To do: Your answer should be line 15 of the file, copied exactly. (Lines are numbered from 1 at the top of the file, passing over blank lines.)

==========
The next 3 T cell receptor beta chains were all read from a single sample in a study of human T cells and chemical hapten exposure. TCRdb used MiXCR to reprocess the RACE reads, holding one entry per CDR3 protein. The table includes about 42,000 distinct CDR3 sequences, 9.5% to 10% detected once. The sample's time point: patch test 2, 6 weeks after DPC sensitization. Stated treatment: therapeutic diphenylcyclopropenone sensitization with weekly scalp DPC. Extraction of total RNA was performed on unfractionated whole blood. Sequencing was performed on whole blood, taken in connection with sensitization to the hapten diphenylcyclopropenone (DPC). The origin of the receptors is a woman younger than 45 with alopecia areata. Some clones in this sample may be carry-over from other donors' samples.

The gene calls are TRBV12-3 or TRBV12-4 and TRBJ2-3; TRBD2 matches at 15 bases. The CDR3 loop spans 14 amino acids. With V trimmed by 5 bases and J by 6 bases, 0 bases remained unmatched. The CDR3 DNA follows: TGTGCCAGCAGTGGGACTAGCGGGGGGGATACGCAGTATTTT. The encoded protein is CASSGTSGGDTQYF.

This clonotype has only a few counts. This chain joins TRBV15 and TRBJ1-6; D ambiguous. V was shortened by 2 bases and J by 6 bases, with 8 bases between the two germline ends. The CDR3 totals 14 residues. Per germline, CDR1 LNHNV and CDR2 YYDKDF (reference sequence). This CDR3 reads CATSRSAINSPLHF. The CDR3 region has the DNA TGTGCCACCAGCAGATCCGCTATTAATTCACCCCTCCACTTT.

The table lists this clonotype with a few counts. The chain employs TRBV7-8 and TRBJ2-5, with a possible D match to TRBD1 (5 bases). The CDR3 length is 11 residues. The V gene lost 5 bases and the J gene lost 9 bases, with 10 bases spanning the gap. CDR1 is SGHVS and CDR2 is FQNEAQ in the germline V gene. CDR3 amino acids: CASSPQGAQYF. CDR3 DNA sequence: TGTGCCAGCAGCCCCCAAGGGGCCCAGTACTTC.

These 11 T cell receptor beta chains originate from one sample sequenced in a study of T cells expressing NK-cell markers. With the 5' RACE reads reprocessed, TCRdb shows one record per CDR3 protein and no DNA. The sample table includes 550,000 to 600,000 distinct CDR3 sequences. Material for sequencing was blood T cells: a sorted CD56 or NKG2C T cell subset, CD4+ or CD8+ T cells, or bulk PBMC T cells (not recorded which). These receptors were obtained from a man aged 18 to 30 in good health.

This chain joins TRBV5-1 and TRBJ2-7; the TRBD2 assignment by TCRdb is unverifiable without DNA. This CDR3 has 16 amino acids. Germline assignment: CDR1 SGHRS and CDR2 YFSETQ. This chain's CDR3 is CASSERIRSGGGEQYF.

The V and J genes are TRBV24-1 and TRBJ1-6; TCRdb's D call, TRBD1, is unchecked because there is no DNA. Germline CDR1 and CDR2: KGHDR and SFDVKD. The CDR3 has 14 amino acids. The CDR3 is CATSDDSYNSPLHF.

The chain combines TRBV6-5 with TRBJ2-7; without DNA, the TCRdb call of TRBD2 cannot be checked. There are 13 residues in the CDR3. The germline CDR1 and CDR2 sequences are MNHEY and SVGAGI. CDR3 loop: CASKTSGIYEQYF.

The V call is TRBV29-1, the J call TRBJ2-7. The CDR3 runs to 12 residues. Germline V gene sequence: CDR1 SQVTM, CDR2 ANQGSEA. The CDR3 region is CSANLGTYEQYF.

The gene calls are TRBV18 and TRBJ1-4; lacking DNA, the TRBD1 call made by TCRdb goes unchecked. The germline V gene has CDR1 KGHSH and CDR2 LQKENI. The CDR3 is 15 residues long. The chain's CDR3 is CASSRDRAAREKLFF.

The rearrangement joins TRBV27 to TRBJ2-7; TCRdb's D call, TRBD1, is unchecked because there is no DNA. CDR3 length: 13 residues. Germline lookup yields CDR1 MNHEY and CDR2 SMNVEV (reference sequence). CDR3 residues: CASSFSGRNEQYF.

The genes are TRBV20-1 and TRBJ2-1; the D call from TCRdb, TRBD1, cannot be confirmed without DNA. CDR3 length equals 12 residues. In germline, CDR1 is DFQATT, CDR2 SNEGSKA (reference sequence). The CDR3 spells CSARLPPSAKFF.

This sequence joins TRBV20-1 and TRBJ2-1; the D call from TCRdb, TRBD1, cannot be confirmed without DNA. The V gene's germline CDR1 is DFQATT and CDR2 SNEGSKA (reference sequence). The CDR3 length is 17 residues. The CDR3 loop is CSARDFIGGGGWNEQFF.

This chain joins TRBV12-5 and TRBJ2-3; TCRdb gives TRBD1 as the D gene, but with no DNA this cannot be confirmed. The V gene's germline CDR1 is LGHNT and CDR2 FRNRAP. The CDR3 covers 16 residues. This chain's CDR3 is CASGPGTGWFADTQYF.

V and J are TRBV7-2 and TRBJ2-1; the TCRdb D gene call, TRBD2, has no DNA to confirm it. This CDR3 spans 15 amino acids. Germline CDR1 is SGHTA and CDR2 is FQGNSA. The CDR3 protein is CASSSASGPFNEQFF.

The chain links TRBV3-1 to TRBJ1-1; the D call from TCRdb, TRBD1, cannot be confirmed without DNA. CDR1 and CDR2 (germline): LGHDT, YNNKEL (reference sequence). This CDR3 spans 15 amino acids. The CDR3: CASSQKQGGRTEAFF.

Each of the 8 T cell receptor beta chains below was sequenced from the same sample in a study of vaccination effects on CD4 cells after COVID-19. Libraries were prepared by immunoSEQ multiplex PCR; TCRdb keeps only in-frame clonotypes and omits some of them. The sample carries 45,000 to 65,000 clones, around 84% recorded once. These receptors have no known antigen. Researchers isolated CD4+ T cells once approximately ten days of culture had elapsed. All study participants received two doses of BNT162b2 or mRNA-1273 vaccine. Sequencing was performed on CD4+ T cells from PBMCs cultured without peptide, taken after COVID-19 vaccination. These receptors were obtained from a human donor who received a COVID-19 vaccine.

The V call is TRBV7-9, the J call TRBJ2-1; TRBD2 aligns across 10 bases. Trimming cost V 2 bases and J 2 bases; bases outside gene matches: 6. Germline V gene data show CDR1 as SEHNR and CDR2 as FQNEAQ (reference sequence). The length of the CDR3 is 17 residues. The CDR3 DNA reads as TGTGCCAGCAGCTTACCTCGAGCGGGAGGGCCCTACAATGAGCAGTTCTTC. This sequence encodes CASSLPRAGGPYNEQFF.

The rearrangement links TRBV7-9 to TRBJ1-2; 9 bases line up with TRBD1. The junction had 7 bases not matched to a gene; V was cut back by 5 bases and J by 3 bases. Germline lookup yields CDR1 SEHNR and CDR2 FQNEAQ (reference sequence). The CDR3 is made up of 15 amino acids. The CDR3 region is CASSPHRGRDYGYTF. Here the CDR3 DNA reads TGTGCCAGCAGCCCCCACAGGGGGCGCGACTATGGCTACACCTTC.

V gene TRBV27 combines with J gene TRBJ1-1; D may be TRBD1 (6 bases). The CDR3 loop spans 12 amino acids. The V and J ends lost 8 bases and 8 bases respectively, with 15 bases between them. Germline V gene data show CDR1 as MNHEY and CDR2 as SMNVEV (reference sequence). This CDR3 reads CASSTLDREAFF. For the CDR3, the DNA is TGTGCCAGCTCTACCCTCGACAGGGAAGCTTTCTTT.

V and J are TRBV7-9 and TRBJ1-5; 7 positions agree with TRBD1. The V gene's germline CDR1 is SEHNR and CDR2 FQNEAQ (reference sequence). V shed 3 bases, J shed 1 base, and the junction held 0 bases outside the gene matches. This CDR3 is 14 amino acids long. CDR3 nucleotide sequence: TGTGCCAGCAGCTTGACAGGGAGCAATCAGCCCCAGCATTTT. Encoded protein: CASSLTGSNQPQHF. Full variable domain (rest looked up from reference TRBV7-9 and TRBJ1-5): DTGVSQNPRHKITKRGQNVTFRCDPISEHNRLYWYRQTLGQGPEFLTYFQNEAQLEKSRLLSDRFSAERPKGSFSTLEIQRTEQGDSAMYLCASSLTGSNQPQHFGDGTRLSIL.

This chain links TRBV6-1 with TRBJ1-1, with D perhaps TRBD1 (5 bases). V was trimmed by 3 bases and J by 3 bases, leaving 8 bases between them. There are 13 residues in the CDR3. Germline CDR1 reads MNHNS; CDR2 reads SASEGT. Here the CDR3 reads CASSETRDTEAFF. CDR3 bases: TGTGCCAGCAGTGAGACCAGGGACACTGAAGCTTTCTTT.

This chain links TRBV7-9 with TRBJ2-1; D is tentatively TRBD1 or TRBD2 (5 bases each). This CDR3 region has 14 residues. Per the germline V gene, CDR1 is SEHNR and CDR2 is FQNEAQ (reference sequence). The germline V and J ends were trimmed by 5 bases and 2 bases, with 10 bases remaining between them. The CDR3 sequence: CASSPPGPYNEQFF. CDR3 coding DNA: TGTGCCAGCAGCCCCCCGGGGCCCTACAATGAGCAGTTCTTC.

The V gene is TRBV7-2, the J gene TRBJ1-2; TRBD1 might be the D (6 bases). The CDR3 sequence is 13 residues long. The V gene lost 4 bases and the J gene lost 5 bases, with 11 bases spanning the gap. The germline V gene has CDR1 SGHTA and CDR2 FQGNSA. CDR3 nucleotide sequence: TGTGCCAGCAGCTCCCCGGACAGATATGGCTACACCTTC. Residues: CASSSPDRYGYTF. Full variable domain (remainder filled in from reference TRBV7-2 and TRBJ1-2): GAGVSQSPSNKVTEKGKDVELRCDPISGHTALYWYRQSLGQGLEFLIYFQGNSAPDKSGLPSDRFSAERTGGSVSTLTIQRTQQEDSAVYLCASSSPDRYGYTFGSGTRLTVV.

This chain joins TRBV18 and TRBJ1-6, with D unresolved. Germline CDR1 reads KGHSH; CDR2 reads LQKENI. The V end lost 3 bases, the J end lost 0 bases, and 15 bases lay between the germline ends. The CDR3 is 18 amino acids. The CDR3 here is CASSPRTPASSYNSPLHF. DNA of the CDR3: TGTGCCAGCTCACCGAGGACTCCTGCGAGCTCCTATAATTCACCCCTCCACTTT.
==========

V and J are TRBV7-2 and TRBJ2-1; the TCRdb D gene call, TRBD2, has no DNA to confirm it. This CDR3 spans 15 amino acids. Germline CDR1 is SGHTA and CDR2 is FQGNSA. The CDR3 protein is CASSSASGPFNEQFF.